Answer Applies to: Florida
    Replied: 6/12/2014
    Law Office of Patricia A. Simmons
    Law Office of Patricia A. Simmons | Patrica A Simmons
    You could request that the successor trustee provide an accounting of all expenses and expenditures to date, to include the sale of the trust property. If she fails to do so within a reasonable period of time, you can petition the court to compel her to file an account with the court.
    Answer Applies to: California
    Replied: 6/12/2014
    Minor, Bandonis and Haggerty, P.C.
    Minor, Bandonis and Haggerty, P.C. | Brian Haggerty
    The Final HUD Settlement Statement will show those amounts.
    Answer Applies to: Oregon
    Replied: 6/12/2014
    Law Office of Denise M. McBride
    Law Office of Denise M. McBride | Denise McBride
    The sale of the home should be public record, which you can find through the court where the sale took place, The local property appraisers website usually provides such information and also recorded state public records, especially if there was financing involved with the sale.
    Answer Applies to: Florida
    Replied: 6/12/2014
    Law Office of Jeffrey T. Reed | Jeffrey T. Reed
    You should be able to get a closing statement from the title company listing the sales price and all the charges against it.
    Answer Applies to: California
    Replied: 6/12/2014
    Gates' Law, PLLC | Thomas E. Gates
    If you are a beneficiary, you can ask for an accounting. If it is refused, you can seek an order to compel. The purchase transaction will be on file at the recorder's office. Your brother should not have been the agent because he created a conflict of interest with the sell. That money should be given to the Trust.
    Answer Applies to: Washington
    Replied: 6/12/2014
    Goldsmith & Guymon
    Goldsmith & Guymon | Dara Goldsmith
    Probably best to ask for a copy of the settlement statement from escrow. Also in Nevada, you could confirm the sales price from the transfer tax paid, but not the commissions.
    Answer Applies to: Nevada
    Replied: 6/12/2014
    Sebby Law Office
    Sebby Law Office | Jayne Sebby
    The information should be filed with the probate court and with the county property records department (Registrar of Deeds, County Assessor, etc.). Property sales should also be listed in the local newspaper of record and, at least in my county, is available on the county's website. It may take some months for it to appear in some of these locations. As for the commission, that should be included in the final estate accounting provided by your sister to the court. You can request that the court require your sister to notify you when that happens.
    Answer Applies to: Nebraska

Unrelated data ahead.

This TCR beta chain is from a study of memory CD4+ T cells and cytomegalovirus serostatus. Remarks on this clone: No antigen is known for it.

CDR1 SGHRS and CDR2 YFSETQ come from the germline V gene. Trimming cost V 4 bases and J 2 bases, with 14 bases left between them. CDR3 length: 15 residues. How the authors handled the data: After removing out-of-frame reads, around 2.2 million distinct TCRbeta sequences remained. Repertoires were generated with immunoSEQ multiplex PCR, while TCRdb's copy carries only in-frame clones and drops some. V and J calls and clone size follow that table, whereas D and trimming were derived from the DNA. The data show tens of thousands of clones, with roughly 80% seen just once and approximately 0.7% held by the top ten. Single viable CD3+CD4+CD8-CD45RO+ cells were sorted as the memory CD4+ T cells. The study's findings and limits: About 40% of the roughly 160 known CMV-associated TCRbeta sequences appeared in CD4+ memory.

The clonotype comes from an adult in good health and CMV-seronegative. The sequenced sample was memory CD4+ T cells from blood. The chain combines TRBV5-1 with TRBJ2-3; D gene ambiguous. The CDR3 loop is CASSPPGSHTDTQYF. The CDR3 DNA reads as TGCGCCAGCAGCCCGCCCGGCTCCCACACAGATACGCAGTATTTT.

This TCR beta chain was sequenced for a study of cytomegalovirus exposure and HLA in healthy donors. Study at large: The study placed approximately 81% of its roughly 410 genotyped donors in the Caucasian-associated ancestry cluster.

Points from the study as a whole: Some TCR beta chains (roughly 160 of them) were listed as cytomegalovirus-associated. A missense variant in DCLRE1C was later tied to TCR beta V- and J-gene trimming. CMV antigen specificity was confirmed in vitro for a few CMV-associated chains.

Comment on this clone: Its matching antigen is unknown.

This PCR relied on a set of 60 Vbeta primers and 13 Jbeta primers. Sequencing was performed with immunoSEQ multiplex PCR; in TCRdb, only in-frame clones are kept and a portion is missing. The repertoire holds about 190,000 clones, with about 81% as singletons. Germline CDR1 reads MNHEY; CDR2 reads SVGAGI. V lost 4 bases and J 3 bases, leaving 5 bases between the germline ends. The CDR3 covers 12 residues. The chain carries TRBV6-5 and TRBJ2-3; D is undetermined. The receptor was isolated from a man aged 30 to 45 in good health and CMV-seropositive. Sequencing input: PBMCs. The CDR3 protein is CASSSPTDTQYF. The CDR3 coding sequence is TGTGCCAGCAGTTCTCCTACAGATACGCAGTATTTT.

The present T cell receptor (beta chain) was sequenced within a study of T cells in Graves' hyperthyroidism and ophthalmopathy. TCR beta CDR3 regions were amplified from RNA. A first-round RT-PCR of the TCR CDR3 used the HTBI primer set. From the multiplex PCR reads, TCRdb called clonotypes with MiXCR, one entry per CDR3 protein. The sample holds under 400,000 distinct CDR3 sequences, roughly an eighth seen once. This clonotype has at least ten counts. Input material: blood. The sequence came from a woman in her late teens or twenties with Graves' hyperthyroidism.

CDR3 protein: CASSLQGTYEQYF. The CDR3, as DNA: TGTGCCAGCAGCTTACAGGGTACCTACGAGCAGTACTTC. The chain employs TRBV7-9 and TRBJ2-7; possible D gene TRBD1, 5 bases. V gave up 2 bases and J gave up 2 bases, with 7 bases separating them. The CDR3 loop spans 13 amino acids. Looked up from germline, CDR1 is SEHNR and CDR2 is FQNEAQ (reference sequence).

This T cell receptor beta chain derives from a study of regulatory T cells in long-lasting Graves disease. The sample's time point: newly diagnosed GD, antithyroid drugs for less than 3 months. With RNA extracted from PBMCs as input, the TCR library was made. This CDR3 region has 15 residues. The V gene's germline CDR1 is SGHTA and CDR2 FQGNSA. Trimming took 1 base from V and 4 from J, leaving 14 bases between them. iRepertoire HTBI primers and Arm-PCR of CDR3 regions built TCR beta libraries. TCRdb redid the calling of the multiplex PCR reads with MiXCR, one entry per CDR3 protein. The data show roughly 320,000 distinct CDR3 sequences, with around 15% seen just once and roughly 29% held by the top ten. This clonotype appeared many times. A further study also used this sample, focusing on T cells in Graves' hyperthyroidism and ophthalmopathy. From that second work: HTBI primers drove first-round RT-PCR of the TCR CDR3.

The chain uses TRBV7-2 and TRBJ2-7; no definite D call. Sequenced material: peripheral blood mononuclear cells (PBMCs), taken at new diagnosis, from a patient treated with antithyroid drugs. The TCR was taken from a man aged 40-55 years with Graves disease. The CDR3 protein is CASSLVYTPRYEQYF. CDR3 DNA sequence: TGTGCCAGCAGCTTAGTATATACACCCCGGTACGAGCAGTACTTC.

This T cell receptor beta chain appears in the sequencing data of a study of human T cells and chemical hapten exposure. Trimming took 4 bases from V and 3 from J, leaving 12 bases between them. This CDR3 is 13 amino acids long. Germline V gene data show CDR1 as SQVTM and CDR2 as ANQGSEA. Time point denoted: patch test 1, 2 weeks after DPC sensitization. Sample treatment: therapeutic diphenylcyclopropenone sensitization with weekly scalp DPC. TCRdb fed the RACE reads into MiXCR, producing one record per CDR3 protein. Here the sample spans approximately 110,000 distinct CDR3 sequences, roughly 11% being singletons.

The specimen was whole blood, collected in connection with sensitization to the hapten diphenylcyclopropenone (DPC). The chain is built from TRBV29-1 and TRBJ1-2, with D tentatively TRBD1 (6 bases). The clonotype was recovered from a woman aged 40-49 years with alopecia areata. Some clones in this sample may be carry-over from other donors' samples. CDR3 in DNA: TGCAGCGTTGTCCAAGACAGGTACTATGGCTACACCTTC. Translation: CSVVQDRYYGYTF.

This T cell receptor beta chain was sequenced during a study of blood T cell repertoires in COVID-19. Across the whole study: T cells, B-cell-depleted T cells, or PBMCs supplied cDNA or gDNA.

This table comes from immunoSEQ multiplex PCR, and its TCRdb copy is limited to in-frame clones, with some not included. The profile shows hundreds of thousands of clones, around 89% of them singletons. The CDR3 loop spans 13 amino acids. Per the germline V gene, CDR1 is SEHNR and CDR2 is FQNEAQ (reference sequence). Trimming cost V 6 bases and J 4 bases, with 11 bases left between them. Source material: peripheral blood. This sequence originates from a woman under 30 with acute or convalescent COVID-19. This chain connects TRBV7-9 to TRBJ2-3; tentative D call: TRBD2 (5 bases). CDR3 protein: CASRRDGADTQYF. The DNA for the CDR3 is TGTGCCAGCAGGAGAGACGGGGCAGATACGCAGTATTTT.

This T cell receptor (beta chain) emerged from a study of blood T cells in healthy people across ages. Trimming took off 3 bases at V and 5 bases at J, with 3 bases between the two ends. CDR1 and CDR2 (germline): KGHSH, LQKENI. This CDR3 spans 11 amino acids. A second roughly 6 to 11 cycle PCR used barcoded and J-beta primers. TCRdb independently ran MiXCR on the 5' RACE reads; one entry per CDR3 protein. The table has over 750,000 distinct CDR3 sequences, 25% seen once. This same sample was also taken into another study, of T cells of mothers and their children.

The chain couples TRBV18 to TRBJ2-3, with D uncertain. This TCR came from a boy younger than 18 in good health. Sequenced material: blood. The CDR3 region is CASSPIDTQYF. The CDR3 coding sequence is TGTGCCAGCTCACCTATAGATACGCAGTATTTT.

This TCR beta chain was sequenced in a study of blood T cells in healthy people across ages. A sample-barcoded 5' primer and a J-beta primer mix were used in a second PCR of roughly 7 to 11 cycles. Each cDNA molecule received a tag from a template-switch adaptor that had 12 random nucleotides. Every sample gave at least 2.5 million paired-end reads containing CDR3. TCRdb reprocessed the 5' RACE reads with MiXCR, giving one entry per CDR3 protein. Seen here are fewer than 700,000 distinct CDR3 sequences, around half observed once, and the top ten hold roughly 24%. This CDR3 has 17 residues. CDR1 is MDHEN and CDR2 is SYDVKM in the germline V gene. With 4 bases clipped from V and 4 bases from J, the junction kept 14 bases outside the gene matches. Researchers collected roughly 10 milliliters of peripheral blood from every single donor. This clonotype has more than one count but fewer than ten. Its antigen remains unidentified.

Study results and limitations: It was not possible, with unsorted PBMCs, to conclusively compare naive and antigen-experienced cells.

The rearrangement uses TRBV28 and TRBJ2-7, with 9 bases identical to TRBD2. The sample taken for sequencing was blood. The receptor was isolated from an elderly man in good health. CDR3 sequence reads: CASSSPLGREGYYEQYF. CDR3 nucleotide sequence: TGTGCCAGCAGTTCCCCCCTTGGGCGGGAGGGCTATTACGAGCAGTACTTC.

Replied: 6/12/2014
    Kokish & Goldmanis, P.C.
    Kokish & Goldmanis, P.C. | Bernard H. Greenberg
    The data you seek will appear in the trustee's annual accounting which must be provided to you by law.
    Answer Applies to: Colorado
    Replied: 6/12/2014
    Neal M. Rimer, Esquire
    Neal M. Rimer, Esquire | Neal M. Rimer
    The document you should look at for the information you indicate is the escrow closing statement. It lists all the dollar figures of money received and expended, with details, as well as the net amount distributed to the Trustee.
    Answer Applies to: California
    Replied: 6/12/2014
    James Law Group
    James Law Group | Christine James
    Please, do yourself a favor and get yourself an attorney. This is not chump change you are dealing with. You are entitled to an accounting. You are entitled to see the closing statement. I am guessing you have asked and have been refused. Your next step is to have an attorney send her a letter advising her of her obligations as trustee and getting the information you need. It is very likely you will have to do that at some point - why wait?
    Answer Applies to: California
    Replied: 6/12/2014
    Vandervoort, Christ & Fisher, P.C. | James E. Reed
    You want to see the Seller's Closing Statement.
    Answer Applies to: Michigan
    Replied: 6/12/2014
    Law Offices of Robert H. Glorch | Jeffrey R. Gottlieb
    Ask for the closing statement. That should detail all the numbers.
    Answer Applies to: Illinois
    Replied: 6/12/2014
    Busson & Sikorski, PC | Robert S. Sikorski
    You can obtain a copy of the deed, and check the deed and the transfer tax to determine what WAS PAID FOR THE PROPERTY. You can also go to court to commence a proceeding for an accounting from the Trustee.
    Answer Applies to: New York
    Replied: 6/12/2014
    Ashcraft & Ashcraft, Ltd.
    Ashcraft & Ashcraft, Ltd. | Randall C. Romei
    You should request the HUD-1 statement prepared by the title company at the closing. Both buyers and sellers sign the HUD-1. It is a banking document and a federal crime if it contains perjured information. You could also ask an independent real estate agent to check the post-sale MLS listing for the property. The actual sale price will be posted. The real estate agents involved in the transaction can lose their licenses if it is intentionally misreported. Finally, you could examine a copy of the recorded deed. The deed will have transfer tax stamps affixed and the transfer tax stamps correspond to the purchase price.
    Answer Applies to: Illinois
    Replied: 6/12/2014
Click to View More Answers:
12 3 4 5 Free Legal QuestionsConnect with a local attorney